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The Twins attempted to acquire Jose Iglesias

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The Twins already have multiple shortstops, so why would they try to acquire another?

Kansas City Royals v Detroit Tigers Photo by Duane Burleson/Getty Images

Last week, Jon Heyman dropped a little nugget of info in an article for FanRag Sports that the Twins had a brief pursuit of Tigers shortstop Jose Iglesias. This is rather interesting considering the Twins already have Jorge Polanco as their starter with Eduardo Escobar, Ehire Adrianza, and Danny Santana all jockeying to be the backup, so why would the Twins show interest in yet another shortstop?

Well, keep in mind what Derek Falvey and Thad Levine attempted to do all winter: trade Brian Dozier. Correct, Dozier is a second baseman, but realistically Polanco’s future position is also second base. A Dozier trade would have opened up the position on the other side of the bag for the trio above, or for Iglesias as Heyman mentioned.

For those that don’t know, Iglesias is a fantastic (though not quite an Andrelton Simmons-level) defender that has also added in an acceptable level of offense throughout his short career. Though he doesn’t walk much or demonstrate much power, Iglesias did hit .300 or better in his first two seasons as a major league starter. He did struggle last year though, hitting just .255/.306/.336 with a .642 OPS (and a horrid 73 wRC+), but he also dazzled with the glove and thus put together his best season according to FanGraphs’ version of WAR. I’m sure the Twins were hoping for a bit of a rebound in 2017 if they were to acquire him.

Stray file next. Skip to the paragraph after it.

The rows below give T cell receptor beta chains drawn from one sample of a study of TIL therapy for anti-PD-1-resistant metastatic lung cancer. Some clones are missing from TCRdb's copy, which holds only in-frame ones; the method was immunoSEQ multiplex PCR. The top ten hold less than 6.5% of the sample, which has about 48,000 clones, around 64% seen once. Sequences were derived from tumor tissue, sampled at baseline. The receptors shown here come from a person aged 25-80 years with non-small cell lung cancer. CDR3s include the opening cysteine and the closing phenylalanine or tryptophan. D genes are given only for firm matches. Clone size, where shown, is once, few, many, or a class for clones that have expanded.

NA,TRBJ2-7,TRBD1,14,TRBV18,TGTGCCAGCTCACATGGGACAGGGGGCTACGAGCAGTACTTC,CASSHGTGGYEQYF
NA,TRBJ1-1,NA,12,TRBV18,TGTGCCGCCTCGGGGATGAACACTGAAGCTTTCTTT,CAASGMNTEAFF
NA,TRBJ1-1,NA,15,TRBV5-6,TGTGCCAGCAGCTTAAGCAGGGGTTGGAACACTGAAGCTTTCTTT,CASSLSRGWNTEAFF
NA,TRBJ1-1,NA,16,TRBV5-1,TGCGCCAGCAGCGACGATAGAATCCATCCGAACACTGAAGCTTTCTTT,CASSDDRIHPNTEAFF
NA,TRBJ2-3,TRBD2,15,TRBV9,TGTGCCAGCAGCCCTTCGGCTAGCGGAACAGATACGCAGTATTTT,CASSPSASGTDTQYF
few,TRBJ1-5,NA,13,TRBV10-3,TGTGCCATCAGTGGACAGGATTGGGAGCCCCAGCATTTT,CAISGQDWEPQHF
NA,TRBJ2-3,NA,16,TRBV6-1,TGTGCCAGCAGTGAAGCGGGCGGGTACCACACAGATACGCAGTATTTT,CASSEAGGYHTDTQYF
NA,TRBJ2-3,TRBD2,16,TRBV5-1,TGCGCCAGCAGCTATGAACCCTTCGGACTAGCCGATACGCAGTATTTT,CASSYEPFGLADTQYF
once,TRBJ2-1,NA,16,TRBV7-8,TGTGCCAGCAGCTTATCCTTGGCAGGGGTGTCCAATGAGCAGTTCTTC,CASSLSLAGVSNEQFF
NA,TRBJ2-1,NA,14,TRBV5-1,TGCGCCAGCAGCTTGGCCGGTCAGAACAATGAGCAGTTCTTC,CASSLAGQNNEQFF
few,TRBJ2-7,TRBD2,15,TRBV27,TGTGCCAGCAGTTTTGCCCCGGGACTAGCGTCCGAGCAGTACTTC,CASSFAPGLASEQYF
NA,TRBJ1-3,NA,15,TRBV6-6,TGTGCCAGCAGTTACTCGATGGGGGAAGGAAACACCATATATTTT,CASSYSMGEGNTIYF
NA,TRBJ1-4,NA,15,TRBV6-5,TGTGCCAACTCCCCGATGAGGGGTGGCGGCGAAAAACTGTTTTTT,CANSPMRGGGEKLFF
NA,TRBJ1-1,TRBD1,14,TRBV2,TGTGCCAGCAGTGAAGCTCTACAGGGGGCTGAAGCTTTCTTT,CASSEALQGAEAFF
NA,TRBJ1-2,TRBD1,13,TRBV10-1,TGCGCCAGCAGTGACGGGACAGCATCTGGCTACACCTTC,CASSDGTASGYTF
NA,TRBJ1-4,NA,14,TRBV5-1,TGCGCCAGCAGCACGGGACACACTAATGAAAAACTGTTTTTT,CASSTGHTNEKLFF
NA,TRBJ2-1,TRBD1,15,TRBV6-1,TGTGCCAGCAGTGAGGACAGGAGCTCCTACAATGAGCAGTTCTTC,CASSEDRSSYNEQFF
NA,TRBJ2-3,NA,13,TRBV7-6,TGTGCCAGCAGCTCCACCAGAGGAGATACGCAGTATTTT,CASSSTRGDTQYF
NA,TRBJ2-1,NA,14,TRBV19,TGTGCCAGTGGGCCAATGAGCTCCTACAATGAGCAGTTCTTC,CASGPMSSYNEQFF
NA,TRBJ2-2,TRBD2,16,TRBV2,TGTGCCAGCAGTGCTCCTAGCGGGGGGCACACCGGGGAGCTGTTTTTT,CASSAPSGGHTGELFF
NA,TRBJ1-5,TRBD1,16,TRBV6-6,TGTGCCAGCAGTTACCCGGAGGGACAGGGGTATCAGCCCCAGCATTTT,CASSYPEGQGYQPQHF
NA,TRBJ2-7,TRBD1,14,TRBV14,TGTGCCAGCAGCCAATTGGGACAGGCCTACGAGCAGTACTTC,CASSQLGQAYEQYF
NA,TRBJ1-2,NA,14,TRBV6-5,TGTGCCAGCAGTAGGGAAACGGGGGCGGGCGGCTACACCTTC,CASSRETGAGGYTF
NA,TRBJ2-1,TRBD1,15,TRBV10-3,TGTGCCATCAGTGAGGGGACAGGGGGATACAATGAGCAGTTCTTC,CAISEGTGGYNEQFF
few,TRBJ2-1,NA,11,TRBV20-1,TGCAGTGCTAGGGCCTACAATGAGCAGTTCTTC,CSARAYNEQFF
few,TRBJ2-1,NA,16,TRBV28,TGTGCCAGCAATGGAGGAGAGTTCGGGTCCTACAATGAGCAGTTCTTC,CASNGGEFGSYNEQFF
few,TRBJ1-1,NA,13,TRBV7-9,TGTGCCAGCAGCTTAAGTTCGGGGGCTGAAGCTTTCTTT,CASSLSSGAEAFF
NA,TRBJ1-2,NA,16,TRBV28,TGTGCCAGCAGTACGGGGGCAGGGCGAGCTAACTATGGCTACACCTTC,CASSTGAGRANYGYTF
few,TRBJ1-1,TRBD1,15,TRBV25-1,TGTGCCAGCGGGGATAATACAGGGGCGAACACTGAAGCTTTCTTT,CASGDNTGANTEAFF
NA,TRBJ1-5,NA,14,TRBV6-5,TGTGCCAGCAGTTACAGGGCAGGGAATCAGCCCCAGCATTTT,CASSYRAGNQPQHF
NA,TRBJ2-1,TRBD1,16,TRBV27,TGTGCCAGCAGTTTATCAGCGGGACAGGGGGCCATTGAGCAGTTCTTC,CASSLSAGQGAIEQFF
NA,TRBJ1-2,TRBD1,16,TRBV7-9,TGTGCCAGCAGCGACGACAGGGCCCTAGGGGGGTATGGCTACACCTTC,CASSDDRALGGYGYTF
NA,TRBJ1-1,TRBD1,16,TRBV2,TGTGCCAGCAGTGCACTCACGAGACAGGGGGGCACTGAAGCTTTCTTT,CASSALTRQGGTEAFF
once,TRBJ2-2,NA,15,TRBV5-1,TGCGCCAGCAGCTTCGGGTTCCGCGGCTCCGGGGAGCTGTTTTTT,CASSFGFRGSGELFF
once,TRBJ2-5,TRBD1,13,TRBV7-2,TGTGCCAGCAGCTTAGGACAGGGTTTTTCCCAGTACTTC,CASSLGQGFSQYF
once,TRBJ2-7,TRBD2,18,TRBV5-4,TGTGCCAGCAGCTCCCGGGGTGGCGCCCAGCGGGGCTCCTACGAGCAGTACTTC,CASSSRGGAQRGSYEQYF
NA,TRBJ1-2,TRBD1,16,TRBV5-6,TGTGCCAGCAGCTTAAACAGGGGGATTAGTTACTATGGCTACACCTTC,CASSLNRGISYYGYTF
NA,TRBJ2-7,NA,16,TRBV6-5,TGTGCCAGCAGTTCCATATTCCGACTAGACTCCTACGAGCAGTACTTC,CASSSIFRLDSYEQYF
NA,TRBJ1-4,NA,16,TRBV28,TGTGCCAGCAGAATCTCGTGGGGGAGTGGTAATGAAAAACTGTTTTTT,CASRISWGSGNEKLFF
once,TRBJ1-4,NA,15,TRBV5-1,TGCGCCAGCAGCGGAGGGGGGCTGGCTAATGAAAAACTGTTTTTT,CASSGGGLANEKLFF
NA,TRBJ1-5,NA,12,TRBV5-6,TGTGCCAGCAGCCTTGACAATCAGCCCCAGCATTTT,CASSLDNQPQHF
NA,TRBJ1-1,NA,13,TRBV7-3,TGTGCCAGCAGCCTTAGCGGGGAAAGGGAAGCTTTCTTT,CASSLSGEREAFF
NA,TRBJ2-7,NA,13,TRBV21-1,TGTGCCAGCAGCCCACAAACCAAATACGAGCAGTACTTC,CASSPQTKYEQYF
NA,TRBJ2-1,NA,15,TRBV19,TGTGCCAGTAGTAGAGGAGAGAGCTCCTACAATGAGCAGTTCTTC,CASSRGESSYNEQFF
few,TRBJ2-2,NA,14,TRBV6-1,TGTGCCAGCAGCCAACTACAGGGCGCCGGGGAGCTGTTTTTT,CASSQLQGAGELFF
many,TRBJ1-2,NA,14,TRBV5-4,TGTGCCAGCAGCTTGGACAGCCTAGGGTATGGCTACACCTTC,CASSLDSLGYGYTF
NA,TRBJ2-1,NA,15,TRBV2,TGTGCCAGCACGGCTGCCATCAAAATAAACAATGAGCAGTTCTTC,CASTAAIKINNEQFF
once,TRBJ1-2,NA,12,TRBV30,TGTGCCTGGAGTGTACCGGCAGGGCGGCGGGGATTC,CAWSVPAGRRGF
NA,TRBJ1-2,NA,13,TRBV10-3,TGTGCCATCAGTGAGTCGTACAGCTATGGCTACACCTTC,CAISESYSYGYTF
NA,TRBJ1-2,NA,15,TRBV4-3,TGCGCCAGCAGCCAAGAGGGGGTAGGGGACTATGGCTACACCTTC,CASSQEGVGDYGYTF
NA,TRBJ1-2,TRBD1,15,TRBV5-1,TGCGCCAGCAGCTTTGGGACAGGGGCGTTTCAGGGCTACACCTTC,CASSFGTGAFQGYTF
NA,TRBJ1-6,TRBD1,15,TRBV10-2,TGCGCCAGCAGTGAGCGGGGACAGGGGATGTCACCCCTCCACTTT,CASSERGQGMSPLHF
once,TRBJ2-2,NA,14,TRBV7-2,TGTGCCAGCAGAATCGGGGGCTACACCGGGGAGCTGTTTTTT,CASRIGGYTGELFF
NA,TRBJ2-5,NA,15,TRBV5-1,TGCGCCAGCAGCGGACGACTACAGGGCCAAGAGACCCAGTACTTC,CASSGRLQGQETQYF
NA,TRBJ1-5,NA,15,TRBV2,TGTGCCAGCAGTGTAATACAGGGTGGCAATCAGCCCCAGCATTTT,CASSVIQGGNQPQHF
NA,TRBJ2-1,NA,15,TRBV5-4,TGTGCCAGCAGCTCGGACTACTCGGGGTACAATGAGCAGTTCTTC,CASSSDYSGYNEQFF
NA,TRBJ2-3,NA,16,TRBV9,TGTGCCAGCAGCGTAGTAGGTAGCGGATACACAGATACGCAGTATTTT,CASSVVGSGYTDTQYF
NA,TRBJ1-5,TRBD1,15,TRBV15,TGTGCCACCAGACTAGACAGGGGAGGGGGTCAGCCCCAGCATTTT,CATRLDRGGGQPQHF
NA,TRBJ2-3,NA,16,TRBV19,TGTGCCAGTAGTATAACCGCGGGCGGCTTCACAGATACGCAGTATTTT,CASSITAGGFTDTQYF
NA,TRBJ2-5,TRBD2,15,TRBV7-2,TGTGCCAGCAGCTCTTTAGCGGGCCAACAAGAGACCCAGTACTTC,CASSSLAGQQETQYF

Ultimately those trade talks went nowhere, but I feel that it along with the acquisitions of Jason Castro and Ehire Adrianza show that Falvey and Levine are stressing an improved defense for this upcoming season. After all, the pitching has been horrid for years now and that goes beyond the pitchers themselves, so I’m sure the braintrust is starting to build a foundation by tackling the cheapest facet of the game. The outfield should be fine with Byron Buxton in center flanked by Max Kepler and Eddie Rosario, the right side of the infield is fine with Joe Mauer and Dozier, and catcher is set with Castro. The only defensive question marks reside with Miguel Sano at third and Polanco at short, but on the flip side their bats are strong enough that they should cancel out their struggles with the glove. It’ll be interesting to see if future transactions throughout the season will follow the same strategy.